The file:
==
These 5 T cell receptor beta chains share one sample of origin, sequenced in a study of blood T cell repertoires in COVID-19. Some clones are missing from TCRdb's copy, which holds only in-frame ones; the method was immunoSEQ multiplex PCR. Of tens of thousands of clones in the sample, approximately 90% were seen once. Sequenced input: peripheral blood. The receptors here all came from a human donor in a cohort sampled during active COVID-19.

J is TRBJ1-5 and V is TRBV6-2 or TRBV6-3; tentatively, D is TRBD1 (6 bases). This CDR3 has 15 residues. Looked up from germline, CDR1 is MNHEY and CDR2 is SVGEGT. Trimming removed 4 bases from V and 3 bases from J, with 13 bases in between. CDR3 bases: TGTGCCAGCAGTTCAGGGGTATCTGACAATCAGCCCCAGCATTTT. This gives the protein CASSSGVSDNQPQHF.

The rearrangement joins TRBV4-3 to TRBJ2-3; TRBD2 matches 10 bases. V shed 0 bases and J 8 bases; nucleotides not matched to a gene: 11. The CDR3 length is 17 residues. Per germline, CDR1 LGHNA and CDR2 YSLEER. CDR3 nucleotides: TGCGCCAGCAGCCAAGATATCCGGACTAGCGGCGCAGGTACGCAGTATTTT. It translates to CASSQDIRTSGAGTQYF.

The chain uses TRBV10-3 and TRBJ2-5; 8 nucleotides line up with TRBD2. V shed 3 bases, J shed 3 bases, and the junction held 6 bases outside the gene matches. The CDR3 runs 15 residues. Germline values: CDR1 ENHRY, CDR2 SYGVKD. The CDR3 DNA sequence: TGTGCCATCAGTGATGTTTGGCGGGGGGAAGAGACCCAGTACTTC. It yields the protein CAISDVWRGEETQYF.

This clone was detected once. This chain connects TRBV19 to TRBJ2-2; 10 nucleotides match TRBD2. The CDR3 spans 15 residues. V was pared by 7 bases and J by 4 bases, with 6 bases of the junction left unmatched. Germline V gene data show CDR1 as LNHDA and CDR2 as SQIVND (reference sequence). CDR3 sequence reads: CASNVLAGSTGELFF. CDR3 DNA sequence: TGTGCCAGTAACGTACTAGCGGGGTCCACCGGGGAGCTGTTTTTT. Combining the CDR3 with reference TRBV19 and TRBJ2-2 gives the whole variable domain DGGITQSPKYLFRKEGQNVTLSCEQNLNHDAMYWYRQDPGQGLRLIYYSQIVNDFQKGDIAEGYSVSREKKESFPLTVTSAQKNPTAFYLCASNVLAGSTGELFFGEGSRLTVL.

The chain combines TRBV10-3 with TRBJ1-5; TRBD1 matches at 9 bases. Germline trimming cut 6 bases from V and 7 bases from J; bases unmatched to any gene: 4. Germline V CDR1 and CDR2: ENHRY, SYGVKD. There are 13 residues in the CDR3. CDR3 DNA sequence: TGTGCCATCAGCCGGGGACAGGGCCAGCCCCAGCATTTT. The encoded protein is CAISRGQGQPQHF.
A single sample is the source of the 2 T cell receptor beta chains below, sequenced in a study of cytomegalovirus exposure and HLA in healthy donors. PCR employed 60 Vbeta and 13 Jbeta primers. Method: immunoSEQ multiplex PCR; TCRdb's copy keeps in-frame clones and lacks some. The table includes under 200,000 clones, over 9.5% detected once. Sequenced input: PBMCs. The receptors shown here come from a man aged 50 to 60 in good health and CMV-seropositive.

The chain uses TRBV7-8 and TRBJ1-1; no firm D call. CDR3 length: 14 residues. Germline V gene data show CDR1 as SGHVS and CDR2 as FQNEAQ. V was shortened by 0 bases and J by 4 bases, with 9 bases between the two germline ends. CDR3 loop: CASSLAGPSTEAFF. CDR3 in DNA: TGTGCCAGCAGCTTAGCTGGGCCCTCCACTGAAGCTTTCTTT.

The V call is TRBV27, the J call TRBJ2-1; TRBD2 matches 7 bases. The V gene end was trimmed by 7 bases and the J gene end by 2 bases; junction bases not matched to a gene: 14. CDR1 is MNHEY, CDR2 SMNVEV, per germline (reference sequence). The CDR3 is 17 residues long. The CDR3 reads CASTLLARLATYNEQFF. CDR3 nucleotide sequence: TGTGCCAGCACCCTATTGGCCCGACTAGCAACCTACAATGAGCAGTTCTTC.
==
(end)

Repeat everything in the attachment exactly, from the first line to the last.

These 5 T cell receptor beta chains share one sample of origin, sequenced in a study of blood T cell repertoires in COVID-19. Some clones are missing from TCRdb's copy, which holds only in-frame ones; the method was immunoSEQ multiplex PCR. Of tens of thousands of clones in the sample, approximately 90% were seen once. Sequenced input: peripheral blood. The receptors here all came from a human donor in a cohort sampled during active COVID-19.

J is TRBJ1-5 and V is TRBV6-2 or TRBV6-3; tentatively, D is TRBD1 (6 bases). This CDR3 has 15 residues. Looked up from germline, CDR1 is MNHEY and CDR2 is SVGEGT. Trimming removed 4 bases from V and 3 bases from J, with 13 bases in between. CDR3 bases: TGTGCCAGCAGTTCAGGGGTATCTGACAATCAGCCCCAGCATTTT. This gives the protein CASSSGVSDNQPQHF.

The rearrangement joins TRBV4-3 to TRBJ2-3; TRBD2 matches 10 bases. V shed 0 bases and J 8 bases; nucleotides not matched to a gene: 11. The CDR3 length is 17 residues. Per germline, CDR1 LGHNA and CDR2 YSLEER. CDR3 nucleotides: TGCGCCAGCAGCCAAGATATCCGGACTAGCGGCGCAGGTACGCAGTATTTT. It translates to CASSQDIRTSGAGTQYF.

The chain uses TRBV10-3 and TRBJ2-5; 8 nucleotides line up with TRBD2. V shed 3 bases, J shed 3 bases, and the junction held 6 bases outside the gene matches. The CDR3 runs 15 residues. Germline values: CDR1 ENHRY, CDR2 SYGVKD. The CDR3 DNA sequence: TGTGCCATCAGTGATGTTTGGCGGGGGGAAGAGACCCAGTACTTC. It yields the protein CAISDVWRGEETQYF.

This clone was detected once. This chain connects TRBV19 to TRBJ2-2; 10 nucleotides match TRBD2. The CDR3 spans 15 residues. V was pared by 7 bases and J by 4 bases, with 6 bases of the junction left unmatched. Germline V gene data show CDR1 as LNHDA and CDR2 as SQIVND (reference sequence). CDR3 sequence reads: CASNVLAGSTGELFF. CDR3 DNA sequence: TGTGCCAGTAACGTACTAGCGGGGTCCACCGGGGAGCTGTTTTTT. Combining the CDR3 with reference TRBV19 and TRBJ2-2 gives the whole variable domain DGGITQSPKYLFRKEGQNVTLSCEQNLNHDAMYWYRQDPGQGLRLIYYSQIVNDFQKGDIAEGYSVSREKKESFPLTVTSAQKNPTAFYLCASNVLAGSTGELFFGEGSRLTVL.

The chain combines TRBV10-3 with TRBJ1-5; TRBD1 matches at 9 bases. Germline trimming cut 6 bases from V and 7 bases from J; bases unmatched to any gene: 4. Germline V CDR1 and CDR2: ENHRY, SYGVKD. There are 13 residues in the CDR3. CDR3 DNA sequence: TGTGCCATCAGCCGGGGACAGGGCCAGCCCCAGCATTTT. The encoded protein is CAISRGQGQPQHF.
A single sample is the source of the 2 T cell receptor beta chains below, sequenced in a study of cytomegalovirus exposure and HLA in healthy donors. PCR employed 60 Vbeta and 13 Jbeta primers. Method: immunoSEQ multiplex PCR; TCRdb's copy keeps in-frame clones and lacks some. The table includes under 200,000 clones, over 9.5% detected once. Sequenced input: PBMCs. The receptors shown here come from a man aged 50 to 60 in good health and CMV-seropositive.

The chain uses TRBV7-8 and TRBJ1-1; no firm D call. CDR3 length: 14 residues. Germline V gene data show CDR1 as SGHVS and CDR2 as FQNEAQ. V was shortened by 0 bases and J by 4 bases, with 9 bases between the two germline ends. CDR3 loop: CASSLAGPSTEAFF. CDR3 in DNA: TGTGCCAGCAGCTTAGCTGGGCCCTCCACTGAAGCTTTCTTT.

The V call is TRBV27, the J call TRBJ2-1; TRBD2 matches 7 bases. The V gene end was trimmed by 7 bases and the J gene end by 2 bases; junction bases not matched to a gene: 14. CDR1 is MNHEY, CDR2 SMNVEV, per germline (reference sequence). The CDR3 is 17 residues long. The CDR3 reads CASTLLARLATYNEQFF. CDR3 nucleotide sequence: TGTGCCAGCACCCTATTGGCCCGACTAGCAACCTACAATGAGCAGTTCTTC.